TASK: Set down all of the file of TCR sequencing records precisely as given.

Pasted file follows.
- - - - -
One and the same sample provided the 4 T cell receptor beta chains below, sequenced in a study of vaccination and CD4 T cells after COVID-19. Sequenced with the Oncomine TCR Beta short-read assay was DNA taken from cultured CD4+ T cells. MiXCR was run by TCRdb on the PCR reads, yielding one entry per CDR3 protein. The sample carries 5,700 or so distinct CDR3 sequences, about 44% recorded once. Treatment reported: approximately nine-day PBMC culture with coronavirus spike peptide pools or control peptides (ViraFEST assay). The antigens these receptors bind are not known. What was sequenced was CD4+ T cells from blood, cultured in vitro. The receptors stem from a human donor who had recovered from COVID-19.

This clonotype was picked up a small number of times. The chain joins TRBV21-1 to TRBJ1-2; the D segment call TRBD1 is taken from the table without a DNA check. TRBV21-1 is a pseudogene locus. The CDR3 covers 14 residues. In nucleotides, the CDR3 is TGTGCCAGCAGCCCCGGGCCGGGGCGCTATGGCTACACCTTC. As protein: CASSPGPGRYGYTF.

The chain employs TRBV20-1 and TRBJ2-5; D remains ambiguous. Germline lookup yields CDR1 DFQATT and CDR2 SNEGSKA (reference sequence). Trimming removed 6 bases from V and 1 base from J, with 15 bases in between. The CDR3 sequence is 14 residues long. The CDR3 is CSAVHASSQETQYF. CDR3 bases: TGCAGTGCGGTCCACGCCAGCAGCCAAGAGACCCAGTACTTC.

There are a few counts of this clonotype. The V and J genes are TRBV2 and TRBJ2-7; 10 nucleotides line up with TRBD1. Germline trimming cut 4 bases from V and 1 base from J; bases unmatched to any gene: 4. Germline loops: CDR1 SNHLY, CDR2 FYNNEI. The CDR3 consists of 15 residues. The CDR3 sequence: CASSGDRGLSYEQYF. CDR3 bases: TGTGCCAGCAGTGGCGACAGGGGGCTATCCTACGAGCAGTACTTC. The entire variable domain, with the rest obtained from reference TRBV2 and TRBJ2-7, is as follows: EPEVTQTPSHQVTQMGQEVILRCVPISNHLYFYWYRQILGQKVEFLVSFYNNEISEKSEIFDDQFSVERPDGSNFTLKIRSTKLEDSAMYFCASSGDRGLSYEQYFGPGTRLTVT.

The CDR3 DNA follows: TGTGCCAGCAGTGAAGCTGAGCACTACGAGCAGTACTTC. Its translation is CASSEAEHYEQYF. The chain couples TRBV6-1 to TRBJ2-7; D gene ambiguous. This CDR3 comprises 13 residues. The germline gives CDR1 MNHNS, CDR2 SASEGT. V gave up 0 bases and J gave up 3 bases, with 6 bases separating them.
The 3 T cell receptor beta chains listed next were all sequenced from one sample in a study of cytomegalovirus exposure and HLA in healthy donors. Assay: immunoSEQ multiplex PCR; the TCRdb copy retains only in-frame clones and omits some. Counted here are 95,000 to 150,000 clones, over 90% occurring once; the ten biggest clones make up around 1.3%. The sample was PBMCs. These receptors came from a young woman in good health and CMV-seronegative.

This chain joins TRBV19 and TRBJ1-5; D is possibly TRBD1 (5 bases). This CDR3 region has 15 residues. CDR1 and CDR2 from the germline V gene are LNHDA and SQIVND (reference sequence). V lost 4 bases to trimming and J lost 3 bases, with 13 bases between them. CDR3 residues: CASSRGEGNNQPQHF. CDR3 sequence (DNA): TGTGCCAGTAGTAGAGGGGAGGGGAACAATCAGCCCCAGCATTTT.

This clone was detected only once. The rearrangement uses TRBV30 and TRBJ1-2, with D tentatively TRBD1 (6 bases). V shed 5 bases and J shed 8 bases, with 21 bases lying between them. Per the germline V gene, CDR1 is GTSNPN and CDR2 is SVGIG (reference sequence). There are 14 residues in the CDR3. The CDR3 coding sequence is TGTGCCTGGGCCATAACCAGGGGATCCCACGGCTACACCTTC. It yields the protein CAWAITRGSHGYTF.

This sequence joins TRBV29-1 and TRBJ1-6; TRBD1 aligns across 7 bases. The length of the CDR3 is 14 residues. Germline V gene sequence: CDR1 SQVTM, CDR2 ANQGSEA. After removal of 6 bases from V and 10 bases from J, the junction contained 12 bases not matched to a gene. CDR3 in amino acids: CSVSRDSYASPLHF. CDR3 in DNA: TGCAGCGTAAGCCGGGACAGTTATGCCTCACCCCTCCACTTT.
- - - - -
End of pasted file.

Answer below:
One and the same sample provided the 4 T cell receptor beta chains below, sequenced in a study of vaccination and CD4 T cells after COVID-19. Sequenced with the Oncomine TCR Beta short-read assay was DNA taken from cultured CD4+ T cells. MiXCR was run by TCRdb on the PCR reads, yielding one entry per CDR3 protein. The sample carries 5,700 or so distinct CDR3 sequences, about 44% recorded once. Treatment reported: approximately nine-day PBMC culture with coronavirus spike peptide pools or control peptides (ViraFEST assay). The antigens these receptors bind are not known. What was sequenced was CD4+ T cells from blood, cultured in vitro. The receptors stem from a human donor who had recovered from COVID-19.

This clonotype was picked up a small number of times. The chain joins TRBV21-1 to TRBJ1-2; the D segment call TRBD1 is taken from the table without a DNA check. TRBV21-1 is a pseudogene locus. The CDR3 covers 14 residues. In nucleotides, the CDR3 is TGTGCCAGCAGCCCCGGGCCGGGGCGCTATGGCTACACCTTC. As protein: CASSPGPGRYGYTF.

The chain employs TRBV20-1 and TRBJ2-5; D remains ambiguous. Germline lookup yields CDR1 DFQATT and CDR2 SNEGSKA (reference sequence). Trimming removed 6 bases from V and 1 base from J, with 15 bases in between. The CDR3 sequence is 14 residues long. The CDR3 is CSAVHASSQETQYF. CDR3 bases: TGCAGTGCGGTCCACGCCAGCAGCCAAGAGACCCAGTACTTC.

There are a few counts of this clonotype. The V and J genes are TRBV2 and TRBJ2-7; 10 nucleotides line up with TRBD1. Germline trimming cut 4 bases from V and 1 base from J; bases unmatched to any gene: 4. Germline loops: CDR1 SNHLY, CDR2 FYNNEI. The CDR3 consists of 15 residues. The CDR3 sequence: CASSGDRGLSYEQYF. CDR3 bases: TGTGCCAGCAGTGGCGACAGGGGGCTATCCTACGAGCAGTACTTC. The entire variable domain, with the rest obtained from reference TRBV2 and TRBJ2-7, is as follows: EPEVTQTPSHQVTQMGQEVILRCVPISNHLYFYWYRQILGQKVEFLVSFYNNEISEKSEIFDDQFSVERPDGSNFTLKIRSTKLEDSAMYFCASSGDRGLSYEQYFGPGTRLTVT.

The CDR3 DNA follows: TGTGCCAGCAGTGAAGCTGAGCACTACGAGCAGTACTTC. Its translation is CASSEAEHYEQYF. The chain couples TRBV6-1 to TRBJ2-7; D gene ambiguous. This CDR3 comprises 13 residues. The germline gives CDR1 MNHNS, CDR2 SASEGT. V gave up 0 bases and J gave up 3 bases, with 6 bases separating them.
The 3 T cell receptor beta chains listed next were all sequenced from one sample in a study of cytomegalovirus exposure and HLA in healthy donors. Assay: immunoSEQ multiplex PCR; the TCRdb copy retains only in-frame clones and omits some. Counted here are 95,000 to 150,000 clones, over 90% occurring once; the ten biggest clones make up around 1.3%. The sample was PBMCs. These receptors came from a young woman in good health and CMV-seronegative.

This chain joins TRBV19 and TRBJ1-5; D is possibly TRBD1 (5 bases). This CDR3 region has 15 residues. CDR1 and CDR2 from the germline V gene are LNHDA and SQIVND (reference sequence). V lost 4 bases to trimming and J lost 3 bases, with 13 bases between them. CDR3 residues: CASSRGEGNNQPQHF. CDR3 sequence (DNA): TGTGCCAGTAGTAGAGGGGAGGGGAACAATCAGCCCCAGCATTTT.

This clone was detected only once. The rearrangement uses TRBV30 and TRBJ1-2, with D tentatively TRBD1 (6 bases). V shed 5 bases and J shed 8 bases, with 21 bases lying between them. Per the germline V gene, CDR1 is GTSNPN and CDR2 is SVGIG (reference sequence). There are 14 residues in the CDR3. The CDR3 coding sequence is TGTGCCTGGGCCATAACCAGGGGATCCCACGGCTACACCTTC. It yields the protein CAWAITRGSHGYTF.

This sequence joins TRBV29-1 and TRBJ1-6; TRBD1 aligns across 7 bases. The length of the CDR3 is 14 residues. Germline V gene sequence: CDR1 SQVTM, CDR2 ANQGSEA. After removal of 6 bases from V and 10 bases from J, the junction contained 12 bases not matched to a gene. CDR3 in amino acids: CSVSRDSYASPLHF. CDR3 in DNA: TGCAGCGTAAGCCGGGACAGTTATGCCTCACCCCTCCACTTT.